Hip-Hop Economy

From New York to Nepal, Hip-Hop has become America's leading culture export

the hip-hop culture can make an advertiser’s product appear cool, it’s not without risk. The advertiser has to gain street cred with the hip-hop community without offending African Americans in general. One faux pas came courtesy of Toyota Motor Co., which ran an ad in spring 2001 featuring a close-up of a smiling black man with a gold Toyota RAV4 imbedded in his front tooth. Many African Americans found this highly insulting, and the company pulled the ad and initiated a $7.8 billion diversity and job-training program after the Rev. Jesse Jackson threatened to launch a boycott of the automaker. “This is a very smart consumer and you have to be real with him. There [are] some people who can do it and some people who can’t,” says Carol H. Williams, president of Carol H. Williams Advertising in Oakland, California (No. 5 on the 2001 BE ADVERTISING AGENCY list with $91 million in total billings). “It’s about knowing who you are and who your target market is and how far in their door you are welcome at any given point.”

Entrepreneurial hip-hop artists such as Sean “P. Diddy” Combs and behind-the-scenes moguls such as Simmons and Dash employ a different strategy to market their products and artists. All three have created a series of complementary ventures. In fact, some like Simmons decided to join Madison Avenue as a means of controlling hip-hop’s image and accessibility. Two years ago, Simmons’ start-up advertising firm, Rush Media, joined forces with Deutsch Inc., a billion-dollar ad agency with high-profile clients such as IKEA, Pfizer Pharmaceuticals, and fashion designer Tommy Hilfiger, to create dRush L.L.C. The venture, co-owned by Simmons and CEO Tommy Deutsch, is seeking to be the leader in “youth-culture advertising.”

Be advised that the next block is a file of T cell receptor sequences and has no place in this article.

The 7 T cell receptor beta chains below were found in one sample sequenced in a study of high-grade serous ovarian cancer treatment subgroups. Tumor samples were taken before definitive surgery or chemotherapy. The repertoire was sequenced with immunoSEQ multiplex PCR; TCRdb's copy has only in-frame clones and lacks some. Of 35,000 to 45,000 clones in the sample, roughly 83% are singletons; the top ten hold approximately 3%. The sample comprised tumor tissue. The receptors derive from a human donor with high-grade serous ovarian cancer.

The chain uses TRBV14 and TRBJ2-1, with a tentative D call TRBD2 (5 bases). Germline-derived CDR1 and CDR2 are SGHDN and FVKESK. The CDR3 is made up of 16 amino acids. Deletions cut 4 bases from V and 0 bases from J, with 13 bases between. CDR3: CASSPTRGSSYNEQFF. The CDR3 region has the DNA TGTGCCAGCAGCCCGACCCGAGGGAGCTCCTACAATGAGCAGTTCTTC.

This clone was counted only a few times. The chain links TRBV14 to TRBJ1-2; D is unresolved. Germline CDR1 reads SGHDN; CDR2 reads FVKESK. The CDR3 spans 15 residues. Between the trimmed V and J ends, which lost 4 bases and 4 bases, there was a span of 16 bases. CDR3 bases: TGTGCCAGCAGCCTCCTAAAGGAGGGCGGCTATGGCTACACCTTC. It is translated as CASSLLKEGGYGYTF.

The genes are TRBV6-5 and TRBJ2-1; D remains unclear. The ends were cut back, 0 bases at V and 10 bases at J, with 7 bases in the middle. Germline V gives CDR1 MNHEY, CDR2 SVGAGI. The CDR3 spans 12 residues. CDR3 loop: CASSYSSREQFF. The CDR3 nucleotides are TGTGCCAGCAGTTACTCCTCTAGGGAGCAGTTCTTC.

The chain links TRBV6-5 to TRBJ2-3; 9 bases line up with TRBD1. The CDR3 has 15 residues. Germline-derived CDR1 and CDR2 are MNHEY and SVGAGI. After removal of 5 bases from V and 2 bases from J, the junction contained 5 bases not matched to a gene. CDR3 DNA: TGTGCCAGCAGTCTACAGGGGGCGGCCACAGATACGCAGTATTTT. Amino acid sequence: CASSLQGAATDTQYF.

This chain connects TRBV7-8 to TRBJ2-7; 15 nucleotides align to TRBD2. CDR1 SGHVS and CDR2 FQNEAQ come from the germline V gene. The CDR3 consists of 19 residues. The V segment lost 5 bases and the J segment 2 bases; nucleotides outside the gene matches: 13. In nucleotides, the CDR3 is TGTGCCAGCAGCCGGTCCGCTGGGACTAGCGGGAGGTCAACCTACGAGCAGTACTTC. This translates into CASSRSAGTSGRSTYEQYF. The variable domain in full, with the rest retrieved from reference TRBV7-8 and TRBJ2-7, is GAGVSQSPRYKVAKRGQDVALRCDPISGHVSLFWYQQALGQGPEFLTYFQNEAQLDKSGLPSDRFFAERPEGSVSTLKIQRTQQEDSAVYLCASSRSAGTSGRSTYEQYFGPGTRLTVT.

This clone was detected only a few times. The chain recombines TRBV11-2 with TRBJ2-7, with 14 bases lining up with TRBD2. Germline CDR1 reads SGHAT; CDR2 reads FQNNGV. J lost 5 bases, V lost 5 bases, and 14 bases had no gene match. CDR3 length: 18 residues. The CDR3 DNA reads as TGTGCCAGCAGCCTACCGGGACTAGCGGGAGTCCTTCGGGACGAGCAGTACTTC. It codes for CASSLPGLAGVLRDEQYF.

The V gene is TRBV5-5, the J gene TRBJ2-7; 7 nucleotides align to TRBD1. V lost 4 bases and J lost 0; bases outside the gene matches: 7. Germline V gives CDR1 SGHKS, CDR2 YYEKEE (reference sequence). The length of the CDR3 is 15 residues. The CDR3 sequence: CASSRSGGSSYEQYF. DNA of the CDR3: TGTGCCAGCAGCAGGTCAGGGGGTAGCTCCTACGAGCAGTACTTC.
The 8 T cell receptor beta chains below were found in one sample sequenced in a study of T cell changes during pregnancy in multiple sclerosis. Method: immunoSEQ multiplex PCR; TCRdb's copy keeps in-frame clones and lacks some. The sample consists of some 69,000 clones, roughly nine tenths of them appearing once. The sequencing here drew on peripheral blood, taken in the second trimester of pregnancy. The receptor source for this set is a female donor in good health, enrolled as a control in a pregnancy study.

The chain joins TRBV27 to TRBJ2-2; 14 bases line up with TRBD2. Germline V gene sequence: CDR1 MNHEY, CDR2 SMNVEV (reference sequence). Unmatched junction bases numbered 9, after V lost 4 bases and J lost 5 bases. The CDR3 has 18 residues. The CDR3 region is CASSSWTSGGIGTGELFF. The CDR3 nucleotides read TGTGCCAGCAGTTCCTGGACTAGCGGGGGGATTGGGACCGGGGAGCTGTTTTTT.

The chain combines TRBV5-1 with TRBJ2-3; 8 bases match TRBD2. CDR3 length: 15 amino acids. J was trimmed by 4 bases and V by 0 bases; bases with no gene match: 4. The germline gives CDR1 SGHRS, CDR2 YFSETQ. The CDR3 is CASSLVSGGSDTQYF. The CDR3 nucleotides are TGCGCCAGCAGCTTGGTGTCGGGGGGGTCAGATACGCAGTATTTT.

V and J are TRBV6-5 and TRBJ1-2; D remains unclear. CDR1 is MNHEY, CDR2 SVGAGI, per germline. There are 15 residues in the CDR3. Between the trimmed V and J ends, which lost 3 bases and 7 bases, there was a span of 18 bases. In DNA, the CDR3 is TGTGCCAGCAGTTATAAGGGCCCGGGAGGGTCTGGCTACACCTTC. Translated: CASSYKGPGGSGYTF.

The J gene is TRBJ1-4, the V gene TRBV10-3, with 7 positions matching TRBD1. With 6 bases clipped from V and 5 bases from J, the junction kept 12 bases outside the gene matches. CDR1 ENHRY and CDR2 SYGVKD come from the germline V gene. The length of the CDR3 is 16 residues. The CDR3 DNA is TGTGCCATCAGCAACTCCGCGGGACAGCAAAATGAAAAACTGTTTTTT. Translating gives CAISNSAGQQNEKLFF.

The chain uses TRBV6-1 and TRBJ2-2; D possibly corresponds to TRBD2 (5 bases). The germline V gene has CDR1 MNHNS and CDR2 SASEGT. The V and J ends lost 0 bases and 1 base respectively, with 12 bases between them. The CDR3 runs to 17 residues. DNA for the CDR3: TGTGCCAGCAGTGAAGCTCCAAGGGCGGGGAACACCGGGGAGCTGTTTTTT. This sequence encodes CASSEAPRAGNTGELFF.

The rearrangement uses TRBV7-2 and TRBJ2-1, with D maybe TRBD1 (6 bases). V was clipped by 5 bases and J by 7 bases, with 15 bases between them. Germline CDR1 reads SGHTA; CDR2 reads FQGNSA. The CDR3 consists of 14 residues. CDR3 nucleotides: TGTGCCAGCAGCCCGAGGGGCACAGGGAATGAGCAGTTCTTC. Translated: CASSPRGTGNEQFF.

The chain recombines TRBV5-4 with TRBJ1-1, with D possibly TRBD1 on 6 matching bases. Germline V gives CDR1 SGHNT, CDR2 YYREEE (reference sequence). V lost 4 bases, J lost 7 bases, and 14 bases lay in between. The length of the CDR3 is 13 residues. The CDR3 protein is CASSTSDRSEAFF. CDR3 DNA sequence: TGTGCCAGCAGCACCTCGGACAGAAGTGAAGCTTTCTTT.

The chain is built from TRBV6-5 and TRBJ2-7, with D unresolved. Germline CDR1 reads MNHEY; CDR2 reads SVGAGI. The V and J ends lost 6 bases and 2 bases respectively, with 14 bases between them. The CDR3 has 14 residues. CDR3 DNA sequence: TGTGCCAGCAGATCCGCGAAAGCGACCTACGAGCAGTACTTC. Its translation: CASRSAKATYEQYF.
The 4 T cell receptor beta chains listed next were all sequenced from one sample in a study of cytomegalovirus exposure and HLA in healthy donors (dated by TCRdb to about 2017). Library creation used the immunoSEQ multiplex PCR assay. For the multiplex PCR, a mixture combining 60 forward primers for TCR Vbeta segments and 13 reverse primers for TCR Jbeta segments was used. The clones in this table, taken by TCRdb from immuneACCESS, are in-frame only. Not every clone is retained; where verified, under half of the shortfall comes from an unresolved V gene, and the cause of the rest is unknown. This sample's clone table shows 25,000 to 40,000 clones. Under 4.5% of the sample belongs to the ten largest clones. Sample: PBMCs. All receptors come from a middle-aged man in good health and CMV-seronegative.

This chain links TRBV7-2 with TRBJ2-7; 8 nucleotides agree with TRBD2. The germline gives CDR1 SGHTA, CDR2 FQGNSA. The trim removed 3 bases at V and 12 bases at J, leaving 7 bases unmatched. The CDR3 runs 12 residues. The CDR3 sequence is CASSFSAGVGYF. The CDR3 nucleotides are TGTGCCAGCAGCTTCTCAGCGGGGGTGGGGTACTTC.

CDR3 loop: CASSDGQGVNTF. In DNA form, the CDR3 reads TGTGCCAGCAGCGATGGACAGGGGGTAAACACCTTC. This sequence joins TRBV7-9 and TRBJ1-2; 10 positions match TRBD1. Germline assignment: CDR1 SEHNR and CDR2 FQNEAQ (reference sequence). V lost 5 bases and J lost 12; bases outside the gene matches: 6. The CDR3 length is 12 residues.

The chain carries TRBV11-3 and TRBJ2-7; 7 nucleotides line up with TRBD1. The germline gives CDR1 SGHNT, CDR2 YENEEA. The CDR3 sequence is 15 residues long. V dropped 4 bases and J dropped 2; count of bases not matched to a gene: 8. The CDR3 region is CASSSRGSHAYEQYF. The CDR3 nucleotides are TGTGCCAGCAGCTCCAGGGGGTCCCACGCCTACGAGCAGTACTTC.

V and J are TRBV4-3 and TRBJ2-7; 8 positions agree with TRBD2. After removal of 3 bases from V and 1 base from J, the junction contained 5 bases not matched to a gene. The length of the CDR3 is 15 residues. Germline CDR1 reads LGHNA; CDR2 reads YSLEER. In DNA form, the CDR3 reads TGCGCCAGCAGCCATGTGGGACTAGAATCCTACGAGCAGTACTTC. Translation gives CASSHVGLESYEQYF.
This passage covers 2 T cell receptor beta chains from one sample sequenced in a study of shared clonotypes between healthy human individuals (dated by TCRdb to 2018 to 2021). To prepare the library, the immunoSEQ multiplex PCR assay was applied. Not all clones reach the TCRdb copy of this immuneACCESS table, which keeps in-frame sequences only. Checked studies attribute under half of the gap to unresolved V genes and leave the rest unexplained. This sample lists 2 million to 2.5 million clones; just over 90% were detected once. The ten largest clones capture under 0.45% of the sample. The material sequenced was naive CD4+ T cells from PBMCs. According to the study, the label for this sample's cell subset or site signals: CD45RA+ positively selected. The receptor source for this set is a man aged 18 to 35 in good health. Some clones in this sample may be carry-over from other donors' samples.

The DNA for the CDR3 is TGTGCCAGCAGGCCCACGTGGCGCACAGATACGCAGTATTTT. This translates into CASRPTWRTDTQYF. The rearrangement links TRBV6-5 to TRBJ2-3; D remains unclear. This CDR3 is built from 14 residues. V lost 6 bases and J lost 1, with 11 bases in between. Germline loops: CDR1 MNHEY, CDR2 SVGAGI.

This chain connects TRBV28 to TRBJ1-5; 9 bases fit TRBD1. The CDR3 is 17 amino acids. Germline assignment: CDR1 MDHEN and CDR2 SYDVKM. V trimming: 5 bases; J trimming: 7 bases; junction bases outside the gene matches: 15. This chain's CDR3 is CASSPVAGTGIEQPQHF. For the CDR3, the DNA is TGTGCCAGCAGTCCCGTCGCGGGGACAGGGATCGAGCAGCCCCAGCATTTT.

Percy “Master P” Miller has taken a different tack with his No Limit Enterprises. With $249 million in sales for 2000, the business includes music, clothing, film, television programming, electronic devices such as pagers and cellular phones, real estate, and fashion. “Most guys get into this business to be hard-core. I’m in this to show people that we could come from nothing and still be able to deal with corporate America,” Master P told BE. “I don’t have to go to Harvard, and still I’m able to get into a boardroom and show people how to make hundreds of millions of dollars.”

A strategy Master P employs is learning how big business works and emulating it. “I look at white corporate America, the way they make their dollar work for them down to the last penny,” he says. “We [African Americans] just don’t do that. We throw so much away worrying about the wrong thing.” Some of Master P’s success may be attributed to his ability to attract African American M.B.A.s to help manage his business ventures.

One of hip-hop’s more diverse entrepreneurs is the Dean family. Brothers Joaquin and Darren, along with sister Chivon, head up Ruff Ryders Entertainment, which produces everything from hip-hop music4with names such as DMX, Jadakiss, and Eve4to videos, film,

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